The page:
Call to UN as Chad and Romania keep same flag flying
The lack of distinction between the flags of Romania and Chad has provoked a dispute between the two countries, with experts insisting one or the other must change its colours.
Ion Iliescu, the Romanian president, is refusing to consider such a drastic move, claiming the tricolour has been a part of his country’s heritage for generations.
The flags of Romania and Chad became nearly identical in 1989, when the Ceaucescu dictatorship fell and Romania dropped the communist insignia that decorated the centre of its standard.
In fact, while both flags have the blue, yellow and red stripes, experts say Chad’s blue is deeper than the Romanian blue.
All the same, Mr Iliescu insists that his country’s flag has a longer heritage than that of the African country, which attained independence in 1960.
His comments came after reports in the Romanian media that Chad was planning to ask the United Nations to look into the issue.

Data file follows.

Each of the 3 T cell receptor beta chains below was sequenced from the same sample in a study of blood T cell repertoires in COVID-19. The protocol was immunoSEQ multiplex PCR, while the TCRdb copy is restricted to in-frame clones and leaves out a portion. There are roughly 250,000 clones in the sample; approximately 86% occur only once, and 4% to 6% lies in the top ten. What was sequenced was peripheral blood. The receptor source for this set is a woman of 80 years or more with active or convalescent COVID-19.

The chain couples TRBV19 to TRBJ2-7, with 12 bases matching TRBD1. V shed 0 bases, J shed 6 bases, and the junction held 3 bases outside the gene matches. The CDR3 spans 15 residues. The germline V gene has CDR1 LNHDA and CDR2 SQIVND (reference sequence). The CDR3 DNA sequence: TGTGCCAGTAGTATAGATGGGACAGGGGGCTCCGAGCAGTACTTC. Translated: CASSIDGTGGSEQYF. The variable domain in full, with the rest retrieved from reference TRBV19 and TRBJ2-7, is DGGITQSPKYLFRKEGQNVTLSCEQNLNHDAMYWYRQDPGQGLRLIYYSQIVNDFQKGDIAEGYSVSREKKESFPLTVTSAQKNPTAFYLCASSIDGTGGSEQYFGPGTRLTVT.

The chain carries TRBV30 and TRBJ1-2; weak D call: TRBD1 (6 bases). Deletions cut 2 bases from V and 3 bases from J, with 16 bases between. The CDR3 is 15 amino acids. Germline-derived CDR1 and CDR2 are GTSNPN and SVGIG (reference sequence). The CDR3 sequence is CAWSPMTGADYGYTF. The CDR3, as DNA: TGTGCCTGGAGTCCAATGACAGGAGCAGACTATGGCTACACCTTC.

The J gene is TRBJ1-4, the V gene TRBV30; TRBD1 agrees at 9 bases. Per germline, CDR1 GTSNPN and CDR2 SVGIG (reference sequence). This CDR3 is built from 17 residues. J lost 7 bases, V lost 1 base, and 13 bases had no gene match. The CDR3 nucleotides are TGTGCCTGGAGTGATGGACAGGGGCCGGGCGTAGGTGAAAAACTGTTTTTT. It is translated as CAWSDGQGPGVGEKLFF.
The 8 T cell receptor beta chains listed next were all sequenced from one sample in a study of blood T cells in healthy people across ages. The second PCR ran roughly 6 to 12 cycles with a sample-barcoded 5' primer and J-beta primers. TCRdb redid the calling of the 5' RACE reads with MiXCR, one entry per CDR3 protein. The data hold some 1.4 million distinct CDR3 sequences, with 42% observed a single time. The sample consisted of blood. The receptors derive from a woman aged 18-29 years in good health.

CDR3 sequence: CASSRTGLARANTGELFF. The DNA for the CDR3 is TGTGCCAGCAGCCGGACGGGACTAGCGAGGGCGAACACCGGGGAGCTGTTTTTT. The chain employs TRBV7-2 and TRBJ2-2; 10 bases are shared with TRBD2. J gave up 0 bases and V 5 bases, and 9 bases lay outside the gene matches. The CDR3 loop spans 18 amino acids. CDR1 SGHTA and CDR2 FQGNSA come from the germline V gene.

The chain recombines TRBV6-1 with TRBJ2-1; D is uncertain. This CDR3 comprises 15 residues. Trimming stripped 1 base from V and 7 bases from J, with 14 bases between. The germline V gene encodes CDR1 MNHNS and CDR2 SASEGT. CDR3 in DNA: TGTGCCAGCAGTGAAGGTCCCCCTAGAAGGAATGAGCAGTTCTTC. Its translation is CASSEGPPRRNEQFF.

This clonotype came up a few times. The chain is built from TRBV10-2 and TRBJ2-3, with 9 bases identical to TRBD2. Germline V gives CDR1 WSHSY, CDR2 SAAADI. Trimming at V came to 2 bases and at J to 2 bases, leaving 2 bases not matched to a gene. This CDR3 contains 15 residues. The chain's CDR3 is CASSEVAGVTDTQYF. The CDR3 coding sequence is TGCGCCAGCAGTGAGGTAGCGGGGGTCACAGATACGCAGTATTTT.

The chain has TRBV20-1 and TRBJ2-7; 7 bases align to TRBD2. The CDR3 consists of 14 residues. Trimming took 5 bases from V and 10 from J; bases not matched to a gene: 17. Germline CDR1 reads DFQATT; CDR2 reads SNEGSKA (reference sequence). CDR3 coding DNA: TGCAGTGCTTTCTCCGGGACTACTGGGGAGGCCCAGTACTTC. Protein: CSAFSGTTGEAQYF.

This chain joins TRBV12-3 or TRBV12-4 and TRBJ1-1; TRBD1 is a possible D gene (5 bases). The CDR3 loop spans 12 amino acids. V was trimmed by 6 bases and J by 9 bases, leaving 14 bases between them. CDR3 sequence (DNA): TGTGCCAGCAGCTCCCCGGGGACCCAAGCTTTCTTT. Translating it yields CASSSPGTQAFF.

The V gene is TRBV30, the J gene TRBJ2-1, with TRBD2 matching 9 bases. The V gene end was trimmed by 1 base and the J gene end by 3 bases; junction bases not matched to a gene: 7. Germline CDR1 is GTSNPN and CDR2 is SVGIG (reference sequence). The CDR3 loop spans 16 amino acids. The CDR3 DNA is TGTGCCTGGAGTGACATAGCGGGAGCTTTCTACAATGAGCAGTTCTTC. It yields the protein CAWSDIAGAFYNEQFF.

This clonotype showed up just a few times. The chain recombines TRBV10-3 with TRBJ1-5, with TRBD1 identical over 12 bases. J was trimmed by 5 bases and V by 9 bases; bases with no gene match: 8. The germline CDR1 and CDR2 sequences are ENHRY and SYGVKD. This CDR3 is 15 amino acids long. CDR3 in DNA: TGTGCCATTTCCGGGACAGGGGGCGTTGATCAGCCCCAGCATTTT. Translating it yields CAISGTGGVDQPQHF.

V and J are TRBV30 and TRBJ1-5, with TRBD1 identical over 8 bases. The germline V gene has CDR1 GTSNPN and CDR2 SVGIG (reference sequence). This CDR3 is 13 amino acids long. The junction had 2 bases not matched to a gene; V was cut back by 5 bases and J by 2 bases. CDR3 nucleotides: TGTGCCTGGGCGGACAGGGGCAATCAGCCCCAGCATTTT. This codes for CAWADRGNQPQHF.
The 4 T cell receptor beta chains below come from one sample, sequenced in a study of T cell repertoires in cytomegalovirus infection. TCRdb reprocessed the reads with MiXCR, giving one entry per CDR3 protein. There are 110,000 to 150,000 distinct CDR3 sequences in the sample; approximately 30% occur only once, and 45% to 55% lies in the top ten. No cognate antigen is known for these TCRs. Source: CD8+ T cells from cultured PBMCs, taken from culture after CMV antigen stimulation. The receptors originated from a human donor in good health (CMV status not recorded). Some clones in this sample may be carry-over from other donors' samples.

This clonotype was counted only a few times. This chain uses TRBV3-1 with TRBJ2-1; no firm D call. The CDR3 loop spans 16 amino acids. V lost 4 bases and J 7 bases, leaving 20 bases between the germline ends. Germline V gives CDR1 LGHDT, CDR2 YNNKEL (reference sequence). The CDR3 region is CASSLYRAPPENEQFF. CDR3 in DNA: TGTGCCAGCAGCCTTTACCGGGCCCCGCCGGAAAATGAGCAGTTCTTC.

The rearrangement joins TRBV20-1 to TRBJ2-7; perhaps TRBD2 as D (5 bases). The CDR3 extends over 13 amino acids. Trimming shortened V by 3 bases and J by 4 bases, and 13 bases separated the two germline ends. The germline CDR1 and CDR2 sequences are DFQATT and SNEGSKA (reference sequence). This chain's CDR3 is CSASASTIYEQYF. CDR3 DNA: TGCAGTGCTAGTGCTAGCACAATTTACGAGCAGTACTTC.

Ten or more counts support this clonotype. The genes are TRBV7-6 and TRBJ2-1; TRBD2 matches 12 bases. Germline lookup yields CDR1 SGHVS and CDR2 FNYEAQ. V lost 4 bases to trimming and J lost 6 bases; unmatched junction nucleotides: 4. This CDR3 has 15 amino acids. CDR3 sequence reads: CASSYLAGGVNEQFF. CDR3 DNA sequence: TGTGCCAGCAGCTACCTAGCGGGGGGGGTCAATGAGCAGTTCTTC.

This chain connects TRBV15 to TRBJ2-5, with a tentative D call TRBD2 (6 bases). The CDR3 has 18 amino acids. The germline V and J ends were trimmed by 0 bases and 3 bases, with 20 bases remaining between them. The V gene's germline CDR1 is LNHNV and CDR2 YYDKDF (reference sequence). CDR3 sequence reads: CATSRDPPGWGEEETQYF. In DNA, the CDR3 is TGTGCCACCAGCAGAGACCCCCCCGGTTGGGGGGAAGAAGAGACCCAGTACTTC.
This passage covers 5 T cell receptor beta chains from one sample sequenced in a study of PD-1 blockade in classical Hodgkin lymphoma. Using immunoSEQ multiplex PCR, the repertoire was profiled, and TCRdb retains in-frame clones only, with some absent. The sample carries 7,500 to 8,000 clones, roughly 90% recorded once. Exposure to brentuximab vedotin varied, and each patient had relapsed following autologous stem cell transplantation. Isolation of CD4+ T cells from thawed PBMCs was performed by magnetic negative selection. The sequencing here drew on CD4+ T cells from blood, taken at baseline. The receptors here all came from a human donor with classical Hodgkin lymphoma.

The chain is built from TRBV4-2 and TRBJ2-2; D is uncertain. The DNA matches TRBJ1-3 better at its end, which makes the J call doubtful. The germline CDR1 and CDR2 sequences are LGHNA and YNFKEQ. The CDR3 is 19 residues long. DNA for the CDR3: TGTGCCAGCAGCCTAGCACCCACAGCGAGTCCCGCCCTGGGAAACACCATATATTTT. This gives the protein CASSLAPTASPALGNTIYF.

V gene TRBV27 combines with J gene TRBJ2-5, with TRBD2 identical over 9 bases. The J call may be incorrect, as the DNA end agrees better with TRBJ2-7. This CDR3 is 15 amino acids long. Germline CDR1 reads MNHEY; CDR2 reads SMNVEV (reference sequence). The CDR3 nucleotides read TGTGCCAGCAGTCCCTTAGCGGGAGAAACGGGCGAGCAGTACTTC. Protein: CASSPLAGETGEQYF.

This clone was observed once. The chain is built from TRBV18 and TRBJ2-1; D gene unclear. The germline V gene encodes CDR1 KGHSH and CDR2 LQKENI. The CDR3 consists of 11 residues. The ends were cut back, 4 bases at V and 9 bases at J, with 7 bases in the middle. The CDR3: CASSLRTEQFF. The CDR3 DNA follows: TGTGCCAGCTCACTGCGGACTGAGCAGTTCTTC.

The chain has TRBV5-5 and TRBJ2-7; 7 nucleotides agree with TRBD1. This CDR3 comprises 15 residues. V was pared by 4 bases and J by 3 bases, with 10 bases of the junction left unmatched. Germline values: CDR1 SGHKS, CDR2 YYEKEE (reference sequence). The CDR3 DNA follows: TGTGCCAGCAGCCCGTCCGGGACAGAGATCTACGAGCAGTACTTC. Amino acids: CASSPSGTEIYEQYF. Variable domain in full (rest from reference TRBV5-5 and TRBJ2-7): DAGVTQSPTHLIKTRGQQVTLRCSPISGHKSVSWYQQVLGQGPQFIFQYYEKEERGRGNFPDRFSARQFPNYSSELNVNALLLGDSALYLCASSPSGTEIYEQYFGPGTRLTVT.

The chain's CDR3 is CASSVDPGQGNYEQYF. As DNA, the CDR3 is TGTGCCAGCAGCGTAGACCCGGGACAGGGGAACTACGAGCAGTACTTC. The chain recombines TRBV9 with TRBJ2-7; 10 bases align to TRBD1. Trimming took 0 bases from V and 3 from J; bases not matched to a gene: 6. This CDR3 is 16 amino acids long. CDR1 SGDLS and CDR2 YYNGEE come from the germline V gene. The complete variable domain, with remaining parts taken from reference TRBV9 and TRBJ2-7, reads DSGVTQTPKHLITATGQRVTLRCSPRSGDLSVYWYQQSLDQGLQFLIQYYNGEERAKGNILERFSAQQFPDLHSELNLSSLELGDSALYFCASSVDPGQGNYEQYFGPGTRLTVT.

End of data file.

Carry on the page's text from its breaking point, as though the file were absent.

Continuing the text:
The Romanian president said that while a formula was needed to meet international requirements on distinctive standards, his country would not give up its flag. "The tricolour belongs to us. We will not give up the tricolour."
Romania’s foreign affairs ministry is reported to have said the country registered its flag in 1997, in accordance with the Paris convention for the protection of industrial property.
The convention is administered by the World Intellectual Property Organisation (WIPO), a UN agency. The convention sets out a way of registering and advertising that protects state symbols, official signs and seals against their illegal use by another entity.
The ministry said the UN agency was satisfied Romania had fulfilled the requirements for registering the state symbol, flag and seal of the country.
It said it has no knowledge of any claim within the legal 12-month deadline against Romania’s registration and therefore it received the notification of the registration of the Romanian flag.
The ministry also said it had received no formal notification from Chad about any intention to notify the UN judicial office about the two countries’ flags and said it was investigating reports in Romanian media on the issue.
Local media reported Mr Iliescu as saying the three-colour flag belongs to Romania, which will not give it up.
It said that adding a coat of arms to the flag could solve the dispute, but that would entail modifying the country’s constitution.
Specialists in national heraldry from the Romanian Academy are looking into the issue.
The flags of the Principality of Andorra and Moldova share the same colours and pattern but with an added insignia in the centre.